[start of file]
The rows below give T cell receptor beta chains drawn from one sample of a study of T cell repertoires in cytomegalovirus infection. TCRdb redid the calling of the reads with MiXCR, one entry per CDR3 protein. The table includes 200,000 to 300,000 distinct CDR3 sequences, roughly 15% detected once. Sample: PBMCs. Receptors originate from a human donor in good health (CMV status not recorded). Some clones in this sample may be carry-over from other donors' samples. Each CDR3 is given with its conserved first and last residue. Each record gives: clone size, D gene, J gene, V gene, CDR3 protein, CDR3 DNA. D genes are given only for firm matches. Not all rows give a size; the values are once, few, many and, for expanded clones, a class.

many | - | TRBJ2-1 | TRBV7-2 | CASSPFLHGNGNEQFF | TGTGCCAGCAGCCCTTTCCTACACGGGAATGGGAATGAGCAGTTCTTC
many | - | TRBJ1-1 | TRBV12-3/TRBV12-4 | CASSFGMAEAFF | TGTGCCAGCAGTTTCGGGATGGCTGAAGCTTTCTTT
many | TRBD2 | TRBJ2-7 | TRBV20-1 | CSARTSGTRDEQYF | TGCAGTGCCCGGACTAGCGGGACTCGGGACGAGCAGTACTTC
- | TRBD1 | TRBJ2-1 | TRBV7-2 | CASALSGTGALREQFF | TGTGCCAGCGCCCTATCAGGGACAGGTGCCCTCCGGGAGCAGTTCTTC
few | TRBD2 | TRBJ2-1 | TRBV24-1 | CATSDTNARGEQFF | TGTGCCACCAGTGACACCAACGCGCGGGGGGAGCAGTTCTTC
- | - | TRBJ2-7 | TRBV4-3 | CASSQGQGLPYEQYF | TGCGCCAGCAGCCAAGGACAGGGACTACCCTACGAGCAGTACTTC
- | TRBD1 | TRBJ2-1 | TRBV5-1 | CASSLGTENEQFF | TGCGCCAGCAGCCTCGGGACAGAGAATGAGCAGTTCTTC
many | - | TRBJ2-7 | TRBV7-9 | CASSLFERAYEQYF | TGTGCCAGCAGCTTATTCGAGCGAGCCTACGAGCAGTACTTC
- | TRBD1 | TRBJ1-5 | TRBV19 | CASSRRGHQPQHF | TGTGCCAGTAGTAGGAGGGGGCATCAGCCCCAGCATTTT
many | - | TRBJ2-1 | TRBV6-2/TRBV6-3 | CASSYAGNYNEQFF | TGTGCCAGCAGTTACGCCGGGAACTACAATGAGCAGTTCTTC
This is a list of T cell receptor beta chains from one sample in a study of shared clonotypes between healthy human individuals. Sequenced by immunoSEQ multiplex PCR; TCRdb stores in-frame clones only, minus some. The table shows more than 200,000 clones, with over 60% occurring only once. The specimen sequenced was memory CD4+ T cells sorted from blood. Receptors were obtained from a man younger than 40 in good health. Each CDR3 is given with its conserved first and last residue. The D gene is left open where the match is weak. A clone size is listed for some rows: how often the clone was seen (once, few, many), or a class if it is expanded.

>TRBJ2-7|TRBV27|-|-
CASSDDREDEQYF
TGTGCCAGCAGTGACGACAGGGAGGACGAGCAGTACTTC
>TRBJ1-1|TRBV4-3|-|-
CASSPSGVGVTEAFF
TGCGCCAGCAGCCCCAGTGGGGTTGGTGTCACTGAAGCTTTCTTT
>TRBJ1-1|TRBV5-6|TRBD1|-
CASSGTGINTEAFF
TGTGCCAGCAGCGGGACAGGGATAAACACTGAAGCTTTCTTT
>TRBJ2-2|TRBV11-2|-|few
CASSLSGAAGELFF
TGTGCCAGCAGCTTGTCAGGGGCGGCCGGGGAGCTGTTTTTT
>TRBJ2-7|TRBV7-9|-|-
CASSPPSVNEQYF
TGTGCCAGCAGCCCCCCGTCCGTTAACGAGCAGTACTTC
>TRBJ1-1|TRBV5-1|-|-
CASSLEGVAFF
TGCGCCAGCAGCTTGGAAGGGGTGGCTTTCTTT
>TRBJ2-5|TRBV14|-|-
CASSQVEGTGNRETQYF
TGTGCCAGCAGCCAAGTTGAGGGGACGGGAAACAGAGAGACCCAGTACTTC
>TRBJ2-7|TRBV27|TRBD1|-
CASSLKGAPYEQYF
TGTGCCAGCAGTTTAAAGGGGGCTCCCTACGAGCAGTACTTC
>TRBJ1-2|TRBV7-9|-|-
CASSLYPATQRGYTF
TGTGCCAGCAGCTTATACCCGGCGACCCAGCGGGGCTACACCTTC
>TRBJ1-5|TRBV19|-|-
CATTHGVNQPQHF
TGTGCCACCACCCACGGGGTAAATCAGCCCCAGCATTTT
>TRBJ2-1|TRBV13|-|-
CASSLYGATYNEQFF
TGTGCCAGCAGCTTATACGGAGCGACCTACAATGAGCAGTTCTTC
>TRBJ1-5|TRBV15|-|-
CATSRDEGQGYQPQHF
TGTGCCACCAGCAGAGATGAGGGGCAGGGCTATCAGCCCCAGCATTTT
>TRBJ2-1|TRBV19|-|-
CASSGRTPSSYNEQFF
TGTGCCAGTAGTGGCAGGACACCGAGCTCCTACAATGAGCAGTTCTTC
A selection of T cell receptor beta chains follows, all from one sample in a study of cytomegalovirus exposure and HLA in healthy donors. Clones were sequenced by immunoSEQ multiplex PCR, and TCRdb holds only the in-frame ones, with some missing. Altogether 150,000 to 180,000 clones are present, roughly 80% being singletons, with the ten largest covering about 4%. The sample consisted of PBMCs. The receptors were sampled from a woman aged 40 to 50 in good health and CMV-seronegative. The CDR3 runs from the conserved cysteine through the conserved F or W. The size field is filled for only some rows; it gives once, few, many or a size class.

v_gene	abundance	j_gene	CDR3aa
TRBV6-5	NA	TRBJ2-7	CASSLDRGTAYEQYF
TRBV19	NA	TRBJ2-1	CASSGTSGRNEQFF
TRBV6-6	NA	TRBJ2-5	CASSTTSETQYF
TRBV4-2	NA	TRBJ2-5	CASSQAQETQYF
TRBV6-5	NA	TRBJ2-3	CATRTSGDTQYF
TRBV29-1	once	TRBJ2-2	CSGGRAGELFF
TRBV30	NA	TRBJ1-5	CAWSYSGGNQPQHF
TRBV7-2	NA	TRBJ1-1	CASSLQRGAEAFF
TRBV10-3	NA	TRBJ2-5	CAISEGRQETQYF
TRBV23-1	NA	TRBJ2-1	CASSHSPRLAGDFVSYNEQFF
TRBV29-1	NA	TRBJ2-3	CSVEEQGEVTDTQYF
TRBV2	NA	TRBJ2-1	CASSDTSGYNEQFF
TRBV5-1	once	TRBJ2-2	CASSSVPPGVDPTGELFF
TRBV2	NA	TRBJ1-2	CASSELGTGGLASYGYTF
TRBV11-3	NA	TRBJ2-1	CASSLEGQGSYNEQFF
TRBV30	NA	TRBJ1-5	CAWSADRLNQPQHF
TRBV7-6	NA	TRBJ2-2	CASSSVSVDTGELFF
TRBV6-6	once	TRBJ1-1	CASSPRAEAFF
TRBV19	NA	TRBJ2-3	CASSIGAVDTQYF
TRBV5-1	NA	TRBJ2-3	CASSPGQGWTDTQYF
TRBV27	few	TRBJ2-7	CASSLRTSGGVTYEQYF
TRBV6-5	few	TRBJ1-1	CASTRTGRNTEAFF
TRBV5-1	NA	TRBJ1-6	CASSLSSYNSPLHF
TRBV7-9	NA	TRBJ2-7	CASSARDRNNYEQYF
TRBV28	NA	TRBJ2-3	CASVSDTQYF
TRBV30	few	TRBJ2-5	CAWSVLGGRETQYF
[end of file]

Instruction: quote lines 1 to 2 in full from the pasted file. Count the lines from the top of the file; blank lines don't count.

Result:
The rows below give T cell receptor beta chains drawn from one sample of a study of T cell repertoires in cytomegalovirus infection. TCRdb redid the calling of the reads with MiXCR, one entry per CDR3 protein. The table includes 200,000 to 300,000 distinct CDR3 sequences, roughly 15% detected once. Sample: PBMCs. Receptors originate from a human donor in good health (CMV status not recorded). Some clones in this sample may be carry-over from other donors' samples. Each CDR3 is given with its conserved first and last residue. Each record gives: clone size, D gene, J gene, V gene, CDR3 protein, CDR3 DNA. D genes are given only for firm matches. Not all rows give a size; the values are once, few, many and, for expanded clones, a class.

many | - | TRBJ2-1 | TRBV7-2 | CASSPFLHGNGNEQFF | TGTGCCAGCAGCCCTTTCCTACACGGGAATGGGAATGAGCAGTTCTTC